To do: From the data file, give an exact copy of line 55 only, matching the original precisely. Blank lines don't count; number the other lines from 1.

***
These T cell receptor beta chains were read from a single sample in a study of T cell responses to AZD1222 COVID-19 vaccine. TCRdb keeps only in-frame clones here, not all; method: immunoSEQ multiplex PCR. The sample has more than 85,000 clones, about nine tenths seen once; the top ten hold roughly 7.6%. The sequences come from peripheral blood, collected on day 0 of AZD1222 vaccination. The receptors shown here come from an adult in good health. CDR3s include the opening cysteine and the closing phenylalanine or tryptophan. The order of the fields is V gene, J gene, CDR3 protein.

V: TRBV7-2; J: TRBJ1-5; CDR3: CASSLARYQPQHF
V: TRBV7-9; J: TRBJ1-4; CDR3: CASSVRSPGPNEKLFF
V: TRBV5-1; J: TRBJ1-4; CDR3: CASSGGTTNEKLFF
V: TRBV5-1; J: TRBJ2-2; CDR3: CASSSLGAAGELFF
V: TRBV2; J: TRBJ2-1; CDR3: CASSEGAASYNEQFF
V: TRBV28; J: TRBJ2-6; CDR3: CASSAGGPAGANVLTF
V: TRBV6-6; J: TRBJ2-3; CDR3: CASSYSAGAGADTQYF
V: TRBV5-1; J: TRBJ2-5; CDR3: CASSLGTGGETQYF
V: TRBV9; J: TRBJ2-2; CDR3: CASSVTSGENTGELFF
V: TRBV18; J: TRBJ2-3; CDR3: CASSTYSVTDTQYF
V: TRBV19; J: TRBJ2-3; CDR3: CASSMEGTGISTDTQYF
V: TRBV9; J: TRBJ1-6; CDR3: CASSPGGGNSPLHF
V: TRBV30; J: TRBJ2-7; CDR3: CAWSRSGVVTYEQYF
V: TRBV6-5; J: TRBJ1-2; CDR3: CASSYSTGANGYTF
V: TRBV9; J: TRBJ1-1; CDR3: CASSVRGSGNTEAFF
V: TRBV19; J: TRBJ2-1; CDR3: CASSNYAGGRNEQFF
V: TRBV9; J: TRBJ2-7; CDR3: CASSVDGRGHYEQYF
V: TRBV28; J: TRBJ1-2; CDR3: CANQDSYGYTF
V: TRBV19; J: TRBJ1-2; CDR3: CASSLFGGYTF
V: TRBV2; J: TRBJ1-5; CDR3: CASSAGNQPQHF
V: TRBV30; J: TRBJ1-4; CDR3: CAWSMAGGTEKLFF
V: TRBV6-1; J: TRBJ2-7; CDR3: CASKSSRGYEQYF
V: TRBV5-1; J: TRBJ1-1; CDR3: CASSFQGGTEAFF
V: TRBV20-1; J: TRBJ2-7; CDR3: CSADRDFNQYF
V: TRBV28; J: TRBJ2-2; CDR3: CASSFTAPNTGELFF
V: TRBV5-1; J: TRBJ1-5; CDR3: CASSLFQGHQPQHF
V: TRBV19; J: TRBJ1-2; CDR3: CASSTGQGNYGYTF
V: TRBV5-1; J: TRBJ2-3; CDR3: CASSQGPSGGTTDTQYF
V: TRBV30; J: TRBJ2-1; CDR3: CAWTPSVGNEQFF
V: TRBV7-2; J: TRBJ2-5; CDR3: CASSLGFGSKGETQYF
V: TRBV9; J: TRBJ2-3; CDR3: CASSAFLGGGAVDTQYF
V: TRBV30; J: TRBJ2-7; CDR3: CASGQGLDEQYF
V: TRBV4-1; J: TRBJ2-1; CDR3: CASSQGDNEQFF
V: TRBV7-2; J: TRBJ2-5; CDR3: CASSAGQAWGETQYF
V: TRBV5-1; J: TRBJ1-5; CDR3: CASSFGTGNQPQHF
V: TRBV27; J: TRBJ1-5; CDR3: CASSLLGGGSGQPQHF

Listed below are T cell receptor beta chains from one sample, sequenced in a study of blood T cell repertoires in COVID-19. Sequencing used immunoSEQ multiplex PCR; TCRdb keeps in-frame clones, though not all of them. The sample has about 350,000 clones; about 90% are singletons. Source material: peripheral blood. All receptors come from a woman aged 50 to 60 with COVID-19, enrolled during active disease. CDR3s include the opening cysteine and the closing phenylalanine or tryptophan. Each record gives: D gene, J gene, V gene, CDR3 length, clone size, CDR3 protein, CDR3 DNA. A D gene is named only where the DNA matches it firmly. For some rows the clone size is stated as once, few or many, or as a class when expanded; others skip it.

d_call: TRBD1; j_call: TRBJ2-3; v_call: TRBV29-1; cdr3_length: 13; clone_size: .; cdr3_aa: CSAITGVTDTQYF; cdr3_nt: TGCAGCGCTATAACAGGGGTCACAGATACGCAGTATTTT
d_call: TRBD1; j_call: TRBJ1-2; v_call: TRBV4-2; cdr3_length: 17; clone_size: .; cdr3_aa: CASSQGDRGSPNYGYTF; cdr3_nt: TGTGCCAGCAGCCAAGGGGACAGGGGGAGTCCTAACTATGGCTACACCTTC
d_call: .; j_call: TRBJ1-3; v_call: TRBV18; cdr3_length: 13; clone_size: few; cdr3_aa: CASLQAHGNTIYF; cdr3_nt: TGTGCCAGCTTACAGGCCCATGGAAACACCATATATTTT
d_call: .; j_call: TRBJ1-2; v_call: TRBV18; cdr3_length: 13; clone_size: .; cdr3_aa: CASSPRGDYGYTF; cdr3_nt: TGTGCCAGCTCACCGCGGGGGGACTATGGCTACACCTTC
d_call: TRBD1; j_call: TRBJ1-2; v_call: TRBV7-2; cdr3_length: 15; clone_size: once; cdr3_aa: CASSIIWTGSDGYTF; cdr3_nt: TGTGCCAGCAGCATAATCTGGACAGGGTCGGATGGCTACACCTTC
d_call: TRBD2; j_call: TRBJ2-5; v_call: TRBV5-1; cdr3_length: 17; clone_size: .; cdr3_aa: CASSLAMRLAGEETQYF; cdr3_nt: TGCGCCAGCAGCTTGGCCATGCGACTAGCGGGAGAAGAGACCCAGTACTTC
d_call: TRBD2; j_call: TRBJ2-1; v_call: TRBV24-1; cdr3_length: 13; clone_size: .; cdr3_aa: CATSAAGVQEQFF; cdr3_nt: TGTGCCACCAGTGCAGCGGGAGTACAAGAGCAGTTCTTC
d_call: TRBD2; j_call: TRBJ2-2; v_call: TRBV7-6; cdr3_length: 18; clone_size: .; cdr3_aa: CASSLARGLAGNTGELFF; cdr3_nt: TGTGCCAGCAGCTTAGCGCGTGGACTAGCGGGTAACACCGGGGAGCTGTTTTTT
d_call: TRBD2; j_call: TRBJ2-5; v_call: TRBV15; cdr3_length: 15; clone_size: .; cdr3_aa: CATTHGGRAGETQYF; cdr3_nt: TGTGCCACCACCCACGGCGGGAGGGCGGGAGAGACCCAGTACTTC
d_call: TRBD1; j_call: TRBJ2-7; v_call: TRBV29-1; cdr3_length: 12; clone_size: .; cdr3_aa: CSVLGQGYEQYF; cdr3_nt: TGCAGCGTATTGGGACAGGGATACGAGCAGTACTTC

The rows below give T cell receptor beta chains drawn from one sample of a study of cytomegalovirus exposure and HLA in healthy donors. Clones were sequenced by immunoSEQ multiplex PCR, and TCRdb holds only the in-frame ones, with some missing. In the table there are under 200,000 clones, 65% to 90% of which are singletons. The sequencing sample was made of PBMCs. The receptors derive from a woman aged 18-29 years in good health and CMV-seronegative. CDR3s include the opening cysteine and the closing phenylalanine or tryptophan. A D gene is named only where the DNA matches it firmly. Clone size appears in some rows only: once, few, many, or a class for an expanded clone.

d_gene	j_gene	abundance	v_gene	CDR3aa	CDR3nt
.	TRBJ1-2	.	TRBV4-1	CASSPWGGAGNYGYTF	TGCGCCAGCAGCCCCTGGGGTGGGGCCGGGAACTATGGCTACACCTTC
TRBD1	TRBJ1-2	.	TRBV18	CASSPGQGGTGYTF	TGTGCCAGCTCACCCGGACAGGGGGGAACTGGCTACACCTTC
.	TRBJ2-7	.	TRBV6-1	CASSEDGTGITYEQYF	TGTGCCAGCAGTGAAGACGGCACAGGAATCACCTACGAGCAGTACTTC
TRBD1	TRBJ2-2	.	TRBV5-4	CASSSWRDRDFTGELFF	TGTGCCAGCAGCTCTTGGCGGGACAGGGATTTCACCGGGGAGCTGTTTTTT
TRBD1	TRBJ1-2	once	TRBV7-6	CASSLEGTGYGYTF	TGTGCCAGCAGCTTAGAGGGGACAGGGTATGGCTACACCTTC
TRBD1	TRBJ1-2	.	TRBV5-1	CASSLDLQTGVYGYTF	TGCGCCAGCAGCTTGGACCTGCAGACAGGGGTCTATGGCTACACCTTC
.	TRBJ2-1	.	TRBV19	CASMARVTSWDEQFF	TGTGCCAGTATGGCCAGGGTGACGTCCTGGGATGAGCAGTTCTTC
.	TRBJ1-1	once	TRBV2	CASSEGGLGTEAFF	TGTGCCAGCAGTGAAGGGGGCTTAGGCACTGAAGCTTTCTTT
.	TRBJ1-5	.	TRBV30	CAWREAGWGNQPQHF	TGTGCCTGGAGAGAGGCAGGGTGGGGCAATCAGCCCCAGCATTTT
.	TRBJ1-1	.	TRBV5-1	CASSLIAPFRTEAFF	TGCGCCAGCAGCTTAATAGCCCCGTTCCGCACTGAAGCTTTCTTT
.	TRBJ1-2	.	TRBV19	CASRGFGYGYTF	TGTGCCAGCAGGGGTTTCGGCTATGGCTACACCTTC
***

TRBD1	TRBJ1-2	once	TRBV7-6	CASSLEGTGYGYTF	TGTGCCAGCAGCTTAGAGGGGACAGGGTATGGCTACACCTTC